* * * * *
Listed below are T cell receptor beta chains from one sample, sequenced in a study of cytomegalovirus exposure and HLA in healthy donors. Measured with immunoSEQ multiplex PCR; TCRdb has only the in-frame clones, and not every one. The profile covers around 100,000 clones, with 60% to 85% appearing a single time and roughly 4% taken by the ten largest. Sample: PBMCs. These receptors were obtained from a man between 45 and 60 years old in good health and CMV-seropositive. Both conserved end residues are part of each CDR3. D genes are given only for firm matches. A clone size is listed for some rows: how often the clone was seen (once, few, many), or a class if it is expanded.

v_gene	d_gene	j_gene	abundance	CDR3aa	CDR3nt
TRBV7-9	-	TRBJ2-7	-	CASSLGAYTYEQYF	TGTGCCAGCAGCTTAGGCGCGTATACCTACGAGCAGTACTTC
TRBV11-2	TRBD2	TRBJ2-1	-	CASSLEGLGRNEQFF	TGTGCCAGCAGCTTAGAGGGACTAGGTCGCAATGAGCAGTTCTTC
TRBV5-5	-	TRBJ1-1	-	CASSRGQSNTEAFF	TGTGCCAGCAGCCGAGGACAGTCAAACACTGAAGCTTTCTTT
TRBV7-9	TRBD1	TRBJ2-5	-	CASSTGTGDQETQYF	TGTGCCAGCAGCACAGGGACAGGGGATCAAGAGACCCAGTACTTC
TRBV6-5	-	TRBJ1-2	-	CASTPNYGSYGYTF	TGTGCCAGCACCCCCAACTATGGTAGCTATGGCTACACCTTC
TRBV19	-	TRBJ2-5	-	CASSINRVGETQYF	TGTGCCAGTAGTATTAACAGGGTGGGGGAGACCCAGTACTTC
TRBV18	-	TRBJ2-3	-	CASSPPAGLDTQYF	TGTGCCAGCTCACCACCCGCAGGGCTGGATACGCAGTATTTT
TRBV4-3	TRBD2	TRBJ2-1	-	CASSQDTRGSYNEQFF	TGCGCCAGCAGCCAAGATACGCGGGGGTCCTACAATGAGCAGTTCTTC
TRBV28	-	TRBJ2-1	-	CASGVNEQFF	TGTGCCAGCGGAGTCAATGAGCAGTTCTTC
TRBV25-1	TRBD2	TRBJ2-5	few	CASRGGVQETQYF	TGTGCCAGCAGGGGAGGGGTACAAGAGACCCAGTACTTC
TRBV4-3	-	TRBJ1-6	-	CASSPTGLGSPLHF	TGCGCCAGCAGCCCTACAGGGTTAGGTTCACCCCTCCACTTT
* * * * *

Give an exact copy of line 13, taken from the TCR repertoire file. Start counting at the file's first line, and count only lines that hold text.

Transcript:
TRBV4-3	-	TRBJ1-6	-	CASSPTGLGSPLHF	TGCGCCAGCAGCCCTACAGGGTTAGGTTCACCCCTCCACTTT